Posted on 18 July 2014.
The constant thing said about movies based on books is always “how much better the book is.” On occasion, however, it does occur that the movie can go further than the book. A prime example of this is the sci-fi classic ’2001 – A Space Odyssey’, the movie spectacular that transformed outer space movies from being campy kid stuff to being sleek, intelligent, well wrought adventures of the mind and spirit. The addition of HAL to the story, a renegade computer with the personality of C3PO and the cunning of Darth Vader, became a legendary sci fi ‘character’.
It is based on a short story called ‘The Sentinel’ by Arthur C. Clark, a genuine British scientist and renowned science fiction writer who helped director Stanley Kubrik write the screenplay which was considerable longer than the original story. Whereas the original story is perhaps a couple dozen pages long, the final novelization of the movie was book length long.
Tom Cruise had to give up a year and a half of his life to star in another Kubrik odyssey called ‘Eyes Wide Shut’ although the eyes of all the males in the audience were wide open when Tom’s real life wife Nicole Kidman opens the film with a strip tease in the very first scene. Later scenes amplified the amount of well maintained and proportioned naked female flesh that flattered the screen as Cruises character searches out a dirty rich men’s sex party complete with a June Tayler dancer like bit with all the luscious ladies a’ la buff’. Tom probably later regretted his long employment under Kubrik as he normally would have made several films in the same time which is proved by the Guiness Book of World records saying that ‘Eyes’ is the longest continuous made film ever made, taking 400 days to complete. Eyes ended up doing well in the theaters, taking in $162 million worldwide despite its strong sexual content. Kubrik himself although didn’t fare so well as he died five days after the film was finished.
‘Eyes Wide Shut’ is based upon an old German novella entitled ‘Dream Story’ by Arthur Schnitzler. It is a good and deep read, but without the depth and complexity that Kubrik gives it. Also it is minus the visuals of all the Playboy quality naked women. Strangely, Kubrik originally wanted to make the movie a comedy starring Woody Allen or Steve Martin.
‘Forrest Gump’ was the best selling book by Winston Groom. It concerns the unexpected adventures of a mentally diminished southern boy, who, despite his naivete and weak brain power, goes on to achieve minor miracles in his life. The film, with Tom Hanks embodying the half wit, gives it the star power that brought millions to view it. Director Zemeckis added his own touches to the story that gave it more dimension and spiced it with all the wonders that the radical 60′s had going. The crème of the cake was the rambunctious music of the time that gave Gump such great emotional appeal. Little Zemeckis touches made it scrumptious, such as Gump being edited into famous film footage of all the Presidents of the times. It also turns out that Gump was the unwitting author of many of the famous phrases we have grown up with including “Shit happens”.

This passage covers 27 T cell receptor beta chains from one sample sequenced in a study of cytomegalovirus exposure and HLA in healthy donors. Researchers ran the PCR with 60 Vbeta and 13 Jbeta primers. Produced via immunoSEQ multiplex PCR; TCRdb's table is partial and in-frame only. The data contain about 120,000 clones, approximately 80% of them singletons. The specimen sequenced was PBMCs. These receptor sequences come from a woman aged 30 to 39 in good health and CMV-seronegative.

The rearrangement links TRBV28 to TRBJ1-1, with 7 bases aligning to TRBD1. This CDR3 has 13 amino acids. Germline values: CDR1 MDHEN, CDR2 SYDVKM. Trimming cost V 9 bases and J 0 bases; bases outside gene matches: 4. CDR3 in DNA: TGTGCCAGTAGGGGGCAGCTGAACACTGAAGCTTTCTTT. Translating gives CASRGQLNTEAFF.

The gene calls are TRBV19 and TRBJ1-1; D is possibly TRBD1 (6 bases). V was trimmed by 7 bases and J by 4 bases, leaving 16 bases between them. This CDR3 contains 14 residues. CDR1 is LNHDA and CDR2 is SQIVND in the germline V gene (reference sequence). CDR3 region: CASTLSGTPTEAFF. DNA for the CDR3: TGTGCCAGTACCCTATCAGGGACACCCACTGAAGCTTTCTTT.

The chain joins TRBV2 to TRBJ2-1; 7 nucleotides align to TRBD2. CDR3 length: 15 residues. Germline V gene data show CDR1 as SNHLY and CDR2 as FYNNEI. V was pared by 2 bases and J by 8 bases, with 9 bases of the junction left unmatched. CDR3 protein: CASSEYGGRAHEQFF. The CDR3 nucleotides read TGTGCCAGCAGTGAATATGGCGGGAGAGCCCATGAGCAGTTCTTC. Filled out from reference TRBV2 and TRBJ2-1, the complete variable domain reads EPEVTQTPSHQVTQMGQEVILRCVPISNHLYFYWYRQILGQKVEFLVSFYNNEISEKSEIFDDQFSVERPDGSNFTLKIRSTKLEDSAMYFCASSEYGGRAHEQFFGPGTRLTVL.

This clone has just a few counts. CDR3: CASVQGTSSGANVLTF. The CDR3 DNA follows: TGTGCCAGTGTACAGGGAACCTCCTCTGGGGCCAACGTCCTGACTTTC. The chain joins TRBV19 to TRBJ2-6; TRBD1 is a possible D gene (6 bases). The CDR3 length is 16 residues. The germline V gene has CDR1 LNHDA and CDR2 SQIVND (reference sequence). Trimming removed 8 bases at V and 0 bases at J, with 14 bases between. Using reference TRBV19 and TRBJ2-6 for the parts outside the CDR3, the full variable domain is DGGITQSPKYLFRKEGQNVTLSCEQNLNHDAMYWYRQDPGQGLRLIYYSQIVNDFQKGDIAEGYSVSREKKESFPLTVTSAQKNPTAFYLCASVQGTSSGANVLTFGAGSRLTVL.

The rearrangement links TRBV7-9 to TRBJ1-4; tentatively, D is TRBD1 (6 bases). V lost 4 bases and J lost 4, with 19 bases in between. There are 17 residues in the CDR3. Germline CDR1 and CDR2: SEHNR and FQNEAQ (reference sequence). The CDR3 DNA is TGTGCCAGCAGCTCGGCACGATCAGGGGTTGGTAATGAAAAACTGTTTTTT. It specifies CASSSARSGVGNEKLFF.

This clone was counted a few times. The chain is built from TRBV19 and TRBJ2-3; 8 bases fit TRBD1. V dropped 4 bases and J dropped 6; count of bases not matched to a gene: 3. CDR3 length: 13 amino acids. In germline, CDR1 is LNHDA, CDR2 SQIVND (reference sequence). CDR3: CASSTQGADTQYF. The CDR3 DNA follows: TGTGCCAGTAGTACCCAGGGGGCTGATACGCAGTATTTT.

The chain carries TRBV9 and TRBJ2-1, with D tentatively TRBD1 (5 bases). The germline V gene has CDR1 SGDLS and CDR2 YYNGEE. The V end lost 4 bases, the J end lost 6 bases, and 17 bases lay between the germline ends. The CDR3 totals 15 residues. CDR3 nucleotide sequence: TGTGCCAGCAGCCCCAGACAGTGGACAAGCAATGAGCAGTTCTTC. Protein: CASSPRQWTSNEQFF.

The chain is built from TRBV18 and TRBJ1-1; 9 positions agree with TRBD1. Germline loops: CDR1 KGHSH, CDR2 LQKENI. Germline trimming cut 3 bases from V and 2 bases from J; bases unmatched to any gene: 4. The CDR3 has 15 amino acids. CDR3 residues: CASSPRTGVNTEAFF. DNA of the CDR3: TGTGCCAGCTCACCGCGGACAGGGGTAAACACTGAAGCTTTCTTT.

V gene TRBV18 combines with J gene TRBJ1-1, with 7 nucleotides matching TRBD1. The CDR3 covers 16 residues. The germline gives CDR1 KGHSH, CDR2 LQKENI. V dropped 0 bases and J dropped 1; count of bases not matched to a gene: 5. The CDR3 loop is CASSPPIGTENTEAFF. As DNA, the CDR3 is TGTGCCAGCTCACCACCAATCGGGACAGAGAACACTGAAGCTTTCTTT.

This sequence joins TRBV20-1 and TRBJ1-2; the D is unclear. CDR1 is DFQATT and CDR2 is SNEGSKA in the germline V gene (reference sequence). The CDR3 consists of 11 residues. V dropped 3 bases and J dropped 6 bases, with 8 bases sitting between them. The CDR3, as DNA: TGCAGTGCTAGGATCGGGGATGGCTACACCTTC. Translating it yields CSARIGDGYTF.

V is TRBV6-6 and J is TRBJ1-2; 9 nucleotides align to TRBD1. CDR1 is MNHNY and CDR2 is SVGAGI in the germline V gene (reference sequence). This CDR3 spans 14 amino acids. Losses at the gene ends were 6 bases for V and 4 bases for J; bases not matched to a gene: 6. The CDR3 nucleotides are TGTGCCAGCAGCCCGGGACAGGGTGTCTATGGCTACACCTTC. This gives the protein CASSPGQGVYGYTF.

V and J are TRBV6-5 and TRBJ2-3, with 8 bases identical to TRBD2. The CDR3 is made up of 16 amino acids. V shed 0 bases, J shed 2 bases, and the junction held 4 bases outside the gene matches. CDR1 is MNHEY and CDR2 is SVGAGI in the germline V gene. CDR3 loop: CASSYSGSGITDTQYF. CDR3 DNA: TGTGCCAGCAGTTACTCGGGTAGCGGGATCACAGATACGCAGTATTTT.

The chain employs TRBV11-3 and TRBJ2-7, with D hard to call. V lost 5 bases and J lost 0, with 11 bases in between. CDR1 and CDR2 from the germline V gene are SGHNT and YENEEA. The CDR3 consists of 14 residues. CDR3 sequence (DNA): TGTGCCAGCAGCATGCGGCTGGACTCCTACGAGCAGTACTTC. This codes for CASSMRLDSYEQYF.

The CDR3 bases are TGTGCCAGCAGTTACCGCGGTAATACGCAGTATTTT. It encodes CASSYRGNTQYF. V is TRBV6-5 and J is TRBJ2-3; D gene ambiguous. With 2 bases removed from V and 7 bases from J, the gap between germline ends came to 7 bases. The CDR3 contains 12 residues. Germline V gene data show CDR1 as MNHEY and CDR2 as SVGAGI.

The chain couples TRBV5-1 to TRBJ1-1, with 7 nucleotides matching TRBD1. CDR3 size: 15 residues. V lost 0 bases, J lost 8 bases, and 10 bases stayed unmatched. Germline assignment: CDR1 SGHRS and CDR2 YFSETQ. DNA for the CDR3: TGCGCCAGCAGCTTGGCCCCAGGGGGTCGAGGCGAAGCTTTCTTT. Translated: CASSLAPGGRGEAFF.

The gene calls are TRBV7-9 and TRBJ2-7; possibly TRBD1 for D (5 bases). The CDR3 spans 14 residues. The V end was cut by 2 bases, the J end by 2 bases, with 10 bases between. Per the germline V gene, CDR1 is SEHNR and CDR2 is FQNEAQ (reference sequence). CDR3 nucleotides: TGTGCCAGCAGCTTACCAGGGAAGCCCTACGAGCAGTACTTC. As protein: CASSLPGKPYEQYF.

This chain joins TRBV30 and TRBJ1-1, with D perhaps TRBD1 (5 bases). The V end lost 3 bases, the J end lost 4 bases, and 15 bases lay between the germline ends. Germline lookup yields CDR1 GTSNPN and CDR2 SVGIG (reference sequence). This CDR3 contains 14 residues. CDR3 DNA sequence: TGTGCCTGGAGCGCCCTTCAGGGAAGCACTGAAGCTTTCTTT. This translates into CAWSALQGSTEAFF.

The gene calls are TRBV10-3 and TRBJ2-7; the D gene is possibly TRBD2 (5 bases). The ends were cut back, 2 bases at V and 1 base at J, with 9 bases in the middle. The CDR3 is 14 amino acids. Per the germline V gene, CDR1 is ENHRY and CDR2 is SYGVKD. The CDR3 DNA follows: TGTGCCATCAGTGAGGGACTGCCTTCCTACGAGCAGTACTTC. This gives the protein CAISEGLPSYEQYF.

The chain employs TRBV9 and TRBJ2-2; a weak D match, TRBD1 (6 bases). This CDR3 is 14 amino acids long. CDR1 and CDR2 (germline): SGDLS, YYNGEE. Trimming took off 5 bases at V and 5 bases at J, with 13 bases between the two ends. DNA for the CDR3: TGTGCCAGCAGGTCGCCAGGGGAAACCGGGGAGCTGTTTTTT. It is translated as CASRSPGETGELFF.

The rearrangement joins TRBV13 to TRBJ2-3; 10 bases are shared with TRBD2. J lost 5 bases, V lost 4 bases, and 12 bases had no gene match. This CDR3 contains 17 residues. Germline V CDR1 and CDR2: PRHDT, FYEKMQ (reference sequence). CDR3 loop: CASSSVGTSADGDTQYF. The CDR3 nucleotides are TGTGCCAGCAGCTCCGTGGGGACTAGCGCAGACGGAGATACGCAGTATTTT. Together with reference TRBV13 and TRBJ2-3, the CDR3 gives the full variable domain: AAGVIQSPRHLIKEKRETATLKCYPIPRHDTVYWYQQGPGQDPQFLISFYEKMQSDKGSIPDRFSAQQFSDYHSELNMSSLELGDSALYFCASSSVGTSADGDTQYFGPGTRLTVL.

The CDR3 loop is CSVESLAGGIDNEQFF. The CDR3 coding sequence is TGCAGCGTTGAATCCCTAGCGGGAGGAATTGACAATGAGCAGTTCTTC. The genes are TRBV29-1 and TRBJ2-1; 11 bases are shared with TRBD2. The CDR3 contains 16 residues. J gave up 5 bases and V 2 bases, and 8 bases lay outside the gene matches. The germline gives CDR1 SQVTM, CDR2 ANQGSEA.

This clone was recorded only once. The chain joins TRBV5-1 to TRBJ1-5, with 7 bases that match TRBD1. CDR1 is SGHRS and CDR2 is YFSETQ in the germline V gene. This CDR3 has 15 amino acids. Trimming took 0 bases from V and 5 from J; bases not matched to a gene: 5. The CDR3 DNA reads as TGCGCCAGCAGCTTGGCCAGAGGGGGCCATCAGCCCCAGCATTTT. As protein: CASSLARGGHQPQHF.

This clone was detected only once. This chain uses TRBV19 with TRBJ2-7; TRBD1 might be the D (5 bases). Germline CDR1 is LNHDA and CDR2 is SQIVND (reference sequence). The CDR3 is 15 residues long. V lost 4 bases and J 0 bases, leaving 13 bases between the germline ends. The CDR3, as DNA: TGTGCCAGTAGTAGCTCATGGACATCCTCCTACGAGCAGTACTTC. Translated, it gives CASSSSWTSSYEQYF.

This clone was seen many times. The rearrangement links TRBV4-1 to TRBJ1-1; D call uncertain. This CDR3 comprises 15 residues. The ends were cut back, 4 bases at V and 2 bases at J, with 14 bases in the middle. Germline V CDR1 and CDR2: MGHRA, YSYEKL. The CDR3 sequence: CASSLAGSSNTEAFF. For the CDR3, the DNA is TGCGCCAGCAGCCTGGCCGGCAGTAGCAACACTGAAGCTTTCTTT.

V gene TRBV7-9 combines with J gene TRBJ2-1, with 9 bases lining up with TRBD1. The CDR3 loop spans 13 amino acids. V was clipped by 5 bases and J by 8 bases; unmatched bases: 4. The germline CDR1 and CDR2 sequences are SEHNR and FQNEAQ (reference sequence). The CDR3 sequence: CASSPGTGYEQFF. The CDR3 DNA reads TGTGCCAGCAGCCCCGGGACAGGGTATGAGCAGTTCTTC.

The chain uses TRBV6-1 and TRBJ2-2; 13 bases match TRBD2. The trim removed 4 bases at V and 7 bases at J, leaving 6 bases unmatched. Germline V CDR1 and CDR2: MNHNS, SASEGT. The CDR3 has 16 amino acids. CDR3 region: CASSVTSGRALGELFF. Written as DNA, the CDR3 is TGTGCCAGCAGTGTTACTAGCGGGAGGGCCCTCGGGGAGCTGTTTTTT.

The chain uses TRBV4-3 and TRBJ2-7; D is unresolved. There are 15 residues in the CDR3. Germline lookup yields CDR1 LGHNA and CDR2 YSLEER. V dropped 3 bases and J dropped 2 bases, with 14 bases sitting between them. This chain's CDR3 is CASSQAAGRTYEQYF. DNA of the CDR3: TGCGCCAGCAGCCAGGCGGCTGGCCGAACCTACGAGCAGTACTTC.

One thing that the book has that the film doesn’t is that Forrest and Jenny “do it all over the place” where as in the movie they only ‘do it’ once–enough to produce a son. In the literary version he also gets to be an astronaut.
The film went on to be a huge hit internationally and has been included into the Library of Congresses national film registry as one of the greats of all time. A minor scandal ensued when it was realized that while Zemeckis and Hanks racked up big bucks with the film, Groom got diddly squat.
‘Polar Express’ is mostly a visually lavish childrens picture book with a bare bones story written and illustrated by Chris Van Allsburg. The tale of four children on their way to the North Pole was a winner as a book and a triumph of the imagination as a film. Director Zemeckis (again) turned it into a colorful opus using digital wizardry and the voice power of actor Tom Hanks (again), the same actor who sent Forest Gump off the charts. Whereas the book could be read in 5 minutes, the movie is a dazzling 100. The film also brought in $306 million dollars and was nominated for 3 Oscars–nothing to sneeze at, even if you are at the North Pole. Both the book and the movie are now considered to be Christmas classics.
All three of the latest Batman movies, ‘Batman Returns’, ‘The Dark Knight’ and ‘The Dark Knight Rises’ by director Christopher Nolan are heads and tails above the original comics in every way possible. While kudos must be given to inspireers Bob Kane and Bill Finger for inventing the masked avenger in the first place way back in 1939, it must be admitted that by today’s standards it was poorly drawn and a real basic story.
While the drawing and writing of the comic series has grown more sophisticated over the years, it took a major evolutionary leap with the publication of the ‘Dark Knight Returns’ by Frank Miller in 1986 transforming it from a cheap comic to an art form both literally and visually. But it is Nolan’s nuevo classic noir films that sent it into the stratosphere artistically. The films are story-wise greater with more depth and plot, more lavish in background and design, more sophisticated with content and inventions and more arresting to ones attention with the action and scenes. The Batman of Miller brought the Dark Knight into modern times, then Nolan propelled him into the inky-est of noirdom.